In fact, Jefferson has already failed to clear the second hurdle. Just days after his stunning re-election, he learned that he remains on "suspension" from the powerful House Ways and Means Committee. He was given a consolation prize in the form of an appointment to the House Small Business Committee.
Politically, Jefferson has been down-sized. Ways and Means is an A-List assignment. Small Business is not. It's not exactly Siberia, but it's definitely a notch below the committee that births the nation's tax policies.
Jefferson's star fell when a federal criminal investigation turned up $90,000 in marked Ben Franklins neatly wrapped in his freezer. Two of his associates have pleaded guilty and reportedly have implicated him in a bribery and extortion scheme involving high-tech businesses and high-ranking African officials.
Looking ahead to 2008, the Democrats don't want any unnecessary baggage. To that end, they are making an example of Jefferson in an effort stake out the legal and ethical, if not moral, high ground. The 21-month probe of Jefferson -- which reportedly includes video of him getting the marked cash from an FBI informant -- is just the sort of ballast that Democrats want to shed going into the presidential race. His 57-43 percent shellacking of state Rep. Karen Carter notwithstanding, Jefferson is damaged goods and, for now, utterly expendable as far as the national party is concerned.
Which brings us to the next hurdle: his indictment.
The Washington rumor mill was abuzz last week that he would be formally charged in early 2007. There are two contrasting schools of thought on that one.
On one hand, the feds should wait until they can get their hands on all the evidence seized in the controversial raid of Jefferson's congressional office last May. Most of the materials taken in the raid remain under seal and thus out of prosecutors' reach -- until the courts decide whether the raid met constitutional standards. If the government were to indict Jefferson before it had the opportunity to review that evidence, it could be taken as an admission that the raid was not really necessary. That's not the kind of admission the Justice Department would relish making. An indictment, therefore, is not likely until all that evidence is sorted out.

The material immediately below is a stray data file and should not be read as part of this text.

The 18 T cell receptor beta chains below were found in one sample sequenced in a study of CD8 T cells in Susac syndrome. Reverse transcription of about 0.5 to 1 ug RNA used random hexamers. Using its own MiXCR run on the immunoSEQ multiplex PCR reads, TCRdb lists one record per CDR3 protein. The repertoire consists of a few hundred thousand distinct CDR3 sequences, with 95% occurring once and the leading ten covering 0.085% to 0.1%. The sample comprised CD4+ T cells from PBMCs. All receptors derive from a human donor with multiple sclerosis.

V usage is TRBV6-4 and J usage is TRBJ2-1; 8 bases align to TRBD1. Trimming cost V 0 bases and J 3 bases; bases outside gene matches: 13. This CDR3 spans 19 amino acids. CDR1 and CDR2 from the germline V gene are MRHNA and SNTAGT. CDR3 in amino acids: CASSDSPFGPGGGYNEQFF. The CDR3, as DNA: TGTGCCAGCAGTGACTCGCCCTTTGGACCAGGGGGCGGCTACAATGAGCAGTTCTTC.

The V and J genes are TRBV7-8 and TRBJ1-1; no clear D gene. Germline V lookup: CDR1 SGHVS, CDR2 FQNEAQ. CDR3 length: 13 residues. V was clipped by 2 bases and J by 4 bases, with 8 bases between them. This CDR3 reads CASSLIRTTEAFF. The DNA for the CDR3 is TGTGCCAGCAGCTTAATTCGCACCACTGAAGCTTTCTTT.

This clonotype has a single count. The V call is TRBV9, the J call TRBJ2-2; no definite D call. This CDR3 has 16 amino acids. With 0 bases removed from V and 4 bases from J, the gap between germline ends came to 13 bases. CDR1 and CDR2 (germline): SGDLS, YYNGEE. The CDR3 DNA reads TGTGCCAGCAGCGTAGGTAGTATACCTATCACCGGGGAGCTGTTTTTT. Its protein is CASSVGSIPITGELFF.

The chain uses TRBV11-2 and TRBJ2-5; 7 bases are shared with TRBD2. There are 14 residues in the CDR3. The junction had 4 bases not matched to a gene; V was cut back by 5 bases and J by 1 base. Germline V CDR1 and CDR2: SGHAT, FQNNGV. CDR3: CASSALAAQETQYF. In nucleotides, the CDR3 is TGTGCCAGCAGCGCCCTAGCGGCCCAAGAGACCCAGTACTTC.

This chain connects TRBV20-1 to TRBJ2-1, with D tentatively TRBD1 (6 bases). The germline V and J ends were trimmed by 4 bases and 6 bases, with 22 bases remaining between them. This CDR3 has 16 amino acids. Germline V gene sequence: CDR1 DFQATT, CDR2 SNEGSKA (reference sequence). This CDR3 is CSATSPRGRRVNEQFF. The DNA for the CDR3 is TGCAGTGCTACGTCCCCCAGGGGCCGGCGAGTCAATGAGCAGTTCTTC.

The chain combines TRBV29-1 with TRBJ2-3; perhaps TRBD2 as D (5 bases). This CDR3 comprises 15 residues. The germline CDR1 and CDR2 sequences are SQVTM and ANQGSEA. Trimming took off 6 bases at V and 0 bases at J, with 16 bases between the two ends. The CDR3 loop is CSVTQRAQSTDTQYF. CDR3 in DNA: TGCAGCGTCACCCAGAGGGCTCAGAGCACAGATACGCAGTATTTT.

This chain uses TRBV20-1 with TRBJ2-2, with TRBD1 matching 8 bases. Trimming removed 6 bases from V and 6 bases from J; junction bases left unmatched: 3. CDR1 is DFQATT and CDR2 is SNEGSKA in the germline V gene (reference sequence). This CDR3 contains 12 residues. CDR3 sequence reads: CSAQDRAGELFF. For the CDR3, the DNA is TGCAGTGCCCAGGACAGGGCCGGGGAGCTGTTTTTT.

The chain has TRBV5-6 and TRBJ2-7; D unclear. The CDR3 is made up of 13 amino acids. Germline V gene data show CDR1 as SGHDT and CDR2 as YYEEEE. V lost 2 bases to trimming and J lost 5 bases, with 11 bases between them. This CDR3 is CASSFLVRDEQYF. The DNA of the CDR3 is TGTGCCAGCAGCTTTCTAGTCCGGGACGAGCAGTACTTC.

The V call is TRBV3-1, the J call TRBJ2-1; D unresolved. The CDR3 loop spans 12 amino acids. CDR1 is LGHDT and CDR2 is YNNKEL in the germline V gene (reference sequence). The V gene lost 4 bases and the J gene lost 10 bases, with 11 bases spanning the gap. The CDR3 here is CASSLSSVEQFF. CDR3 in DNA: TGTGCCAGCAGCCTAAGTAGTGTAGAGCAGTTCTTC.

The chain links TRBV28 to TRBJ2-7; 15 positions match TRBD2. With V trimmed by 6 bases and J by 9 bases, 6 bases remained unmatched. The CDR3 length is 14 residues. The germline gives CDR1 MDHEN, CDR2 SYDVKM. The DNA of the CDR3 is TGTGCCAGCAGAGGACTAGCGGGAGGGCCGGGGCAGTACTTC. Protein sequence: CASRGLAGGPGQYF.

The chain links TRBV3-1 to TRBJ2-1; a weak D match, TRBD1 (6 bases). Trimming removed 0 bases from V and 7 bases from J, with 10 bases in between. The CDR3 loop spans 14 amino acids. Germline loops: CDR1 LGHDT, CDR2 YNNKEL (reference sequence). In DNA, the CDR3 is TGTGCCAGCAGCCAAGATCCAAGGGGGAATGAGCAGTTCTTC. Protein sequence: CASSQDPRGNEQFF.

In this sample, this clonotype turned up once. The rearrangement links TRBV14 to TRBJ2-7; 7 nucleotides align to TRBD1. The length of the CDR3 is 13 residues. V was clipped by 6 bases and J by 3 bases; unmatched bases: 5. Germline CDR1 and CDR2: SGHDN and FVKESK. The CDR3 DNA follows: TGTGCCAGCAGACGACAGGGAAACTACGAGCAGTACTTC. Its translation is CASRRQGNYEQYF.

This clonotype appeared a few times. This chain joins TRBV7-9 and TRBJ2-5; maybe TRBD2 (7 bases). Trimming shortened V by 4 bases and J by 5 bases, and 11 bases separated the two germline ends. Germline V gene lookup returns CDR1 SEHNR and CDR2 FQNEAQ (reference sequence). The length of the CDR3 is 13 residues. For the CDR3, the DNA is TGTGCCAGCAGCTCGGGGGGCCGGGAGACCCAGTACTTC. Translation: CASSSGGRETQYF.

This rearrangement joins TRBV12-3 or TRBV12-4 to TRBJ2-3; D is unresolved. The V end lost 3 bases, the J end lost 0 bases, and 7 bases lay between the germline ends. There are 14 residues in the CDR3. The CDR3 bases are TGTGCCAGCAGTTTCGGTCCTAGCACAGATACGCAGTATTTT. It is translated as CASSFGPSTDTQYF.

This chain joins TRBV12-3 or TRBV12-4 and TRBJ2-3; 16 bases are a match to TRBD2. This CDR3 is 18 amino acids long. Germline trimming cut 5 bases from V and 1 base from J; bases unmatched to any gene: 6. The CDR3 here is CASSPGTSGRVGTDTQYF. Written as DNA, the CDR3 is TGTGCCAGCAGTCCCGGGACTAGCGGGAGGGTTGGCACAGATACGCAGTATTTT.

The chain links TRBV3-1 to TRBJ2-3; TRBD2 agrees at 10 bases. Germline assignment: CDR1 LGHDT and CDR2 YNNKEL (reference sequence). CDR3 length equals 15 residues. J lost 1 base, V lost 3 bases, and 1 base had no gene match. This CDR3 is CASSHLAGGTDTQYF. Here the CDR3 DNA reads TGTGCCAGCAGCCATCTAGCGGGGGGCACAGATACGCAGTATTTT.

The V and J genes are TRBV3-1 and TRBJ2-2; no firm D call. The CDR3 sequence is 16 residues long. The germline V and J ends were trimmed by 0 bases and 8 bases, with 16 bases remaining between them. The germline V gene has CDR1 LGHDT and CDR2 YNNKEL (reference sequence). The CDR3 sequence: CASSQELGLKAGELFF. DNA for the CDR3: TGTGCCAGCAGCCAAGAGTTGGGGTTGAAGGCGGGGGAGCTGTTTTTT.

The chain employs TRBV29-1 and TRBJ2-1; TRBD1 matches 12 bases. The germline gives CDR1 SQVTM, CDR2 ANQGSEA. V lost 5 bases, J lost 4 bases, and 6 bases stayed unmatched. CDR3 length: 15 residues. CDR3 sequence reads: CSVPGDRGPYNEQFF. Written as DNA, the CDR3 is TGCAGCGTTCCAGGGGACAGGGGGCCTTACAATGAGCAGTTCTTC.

On the other hand, the government could indict Jefferson based on evidence it already has, which reportedly is substantial, and then issue a superceding indictment if -- or when -- it gets the evidence from the May raid. Superceding indictments are a favorite tool of federal prosecutors; it's their way of upping the ante when a defendant refuses to bargain. If the feds go this route, I wouldn't be surprised to see prosecutors openly discussing the possibility of a superceding indictment in response to questions about the propriety (or necessity) of the May raid.
One thing everyone seems to agree on is that an indictment of Jefferson is not a question of "if" but rather of "when."
Which brings us, or rather Jefferson, to the next hurdle: a trial in northern Virginia.
It's one thing to convince voters in post-Katrina New Orleans to give you a break. It's another thing altogether to win sympathy from conservatives living just outside the Beltway. Jefferson's trial will be a political and media circus, particularly if other members of his family are charged, as some of the alleged evidence indicates is a possibility.
That could be the biggest hurdle of all for Jefferson: living with the knowledge that he's putting not only his own future on the line, but that of his loved ones as well.
In athletic competition, the high hurdles event is a sprint. For Bill Jefferson, it's a grueling marathon. He has many miles to go.